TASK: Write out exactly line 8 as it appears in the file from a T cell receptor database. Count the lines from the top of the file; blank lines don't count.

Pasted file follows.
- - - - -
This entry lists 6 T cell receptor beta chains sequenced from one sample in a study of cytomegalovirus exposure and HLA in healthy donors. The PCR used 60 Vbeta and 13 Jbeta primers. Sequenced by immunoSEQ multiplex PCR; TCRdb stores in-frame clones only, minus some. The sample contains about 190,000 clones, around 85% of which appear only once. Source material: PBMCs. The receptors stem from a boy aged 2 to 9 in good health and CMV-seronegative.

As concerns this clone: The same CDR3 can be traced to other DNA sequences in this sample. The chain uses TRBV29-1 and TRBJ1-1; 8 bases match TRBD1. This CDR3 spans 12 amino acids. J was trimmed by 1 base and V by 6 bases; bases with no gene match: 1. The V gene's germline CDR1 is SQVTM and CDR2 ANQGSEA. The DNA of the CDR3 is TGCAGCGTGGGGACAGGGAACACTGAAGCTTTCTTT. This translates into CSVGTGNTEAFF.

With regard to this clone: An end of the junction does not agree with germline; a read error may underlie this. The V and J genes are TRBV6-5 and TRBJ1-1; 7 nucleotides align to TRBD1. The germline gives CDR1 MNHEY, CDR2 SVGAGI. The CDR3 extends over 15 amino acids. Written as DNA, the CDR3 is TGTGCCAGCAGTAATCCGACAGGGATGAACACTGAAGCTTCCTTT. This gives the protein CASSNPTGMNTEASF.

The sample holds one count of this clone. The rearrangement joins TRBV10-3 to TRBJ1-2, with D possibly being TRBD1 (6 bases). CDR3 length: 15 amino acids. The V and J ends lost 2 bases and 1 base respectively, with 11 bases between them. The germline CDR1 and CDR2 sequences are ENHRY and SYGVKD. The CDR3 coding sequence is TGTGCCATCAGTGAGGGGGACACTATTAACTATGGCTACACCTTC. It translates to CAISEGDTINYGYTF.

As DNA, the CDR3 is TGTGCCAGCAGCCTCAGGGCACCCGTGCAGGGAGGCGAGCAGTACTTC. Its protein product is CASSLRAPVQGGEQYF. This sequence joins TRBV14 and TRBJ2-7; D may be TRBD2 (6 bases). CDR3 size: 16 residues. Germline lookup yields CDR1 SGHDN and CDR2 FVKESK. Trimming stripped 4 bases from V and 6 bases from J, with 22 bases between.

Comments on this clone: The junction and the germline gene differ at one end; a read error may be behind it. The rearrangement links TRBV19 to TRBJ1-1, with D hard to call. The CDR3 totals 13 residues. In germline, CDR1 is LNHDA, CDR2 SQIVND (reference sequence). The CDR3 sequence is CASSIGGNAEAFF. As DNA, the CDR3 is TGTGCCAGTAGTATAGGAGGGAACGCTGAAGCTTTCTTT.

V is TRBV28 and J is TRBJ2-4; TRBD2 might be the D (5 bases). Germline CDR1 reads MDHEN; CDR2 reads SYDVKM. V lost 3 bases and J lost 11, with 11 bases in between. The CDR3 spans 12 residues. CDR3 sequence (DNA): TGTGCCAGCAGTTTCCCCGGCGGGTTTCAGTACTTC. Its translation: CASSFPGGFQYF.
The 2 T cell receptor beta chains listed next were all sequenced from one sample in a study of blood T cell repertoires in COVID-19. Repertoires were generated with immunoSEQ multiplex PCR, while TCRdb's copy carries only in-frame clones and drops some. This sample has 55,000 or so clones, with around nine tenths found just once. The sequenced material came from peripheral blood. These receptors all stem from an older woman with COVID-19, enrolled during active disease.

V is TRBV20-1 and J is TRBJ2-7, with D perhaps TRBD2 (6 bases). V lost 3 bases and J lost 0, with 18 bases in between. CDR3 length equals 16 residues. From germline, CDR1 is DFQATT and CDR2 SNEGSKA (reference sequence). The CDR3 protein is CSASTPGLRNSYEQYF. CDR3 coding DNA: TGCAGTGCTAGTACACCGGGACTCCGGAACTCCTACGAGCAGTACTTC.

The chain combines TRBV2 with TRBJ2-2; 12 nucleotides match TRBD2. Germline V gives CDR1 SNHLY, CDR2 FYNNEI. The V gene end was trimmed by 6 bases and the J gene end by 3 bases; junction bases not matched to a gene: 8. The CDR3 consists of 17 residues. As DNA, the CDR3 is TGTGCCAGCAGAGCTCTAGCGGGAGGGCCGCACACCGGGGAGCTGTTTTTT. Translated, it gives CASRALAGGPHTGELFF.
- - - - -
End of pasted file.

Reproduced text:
The 2 T cell receptor beta chains listed next were all sequenced from one sample in a study of blood T cell repertoires in COVID-19. Repertoires were generated with immunoSEQ multiplex PCR, while TCRdb's copy carries only in-frame clones and drops some. This sample has 55,000 or so clones, with around nine tenths found just once. The sequenced material came from peripheral blood. These receptors all stem from an older woman with COVID-19, enrolled during active disease.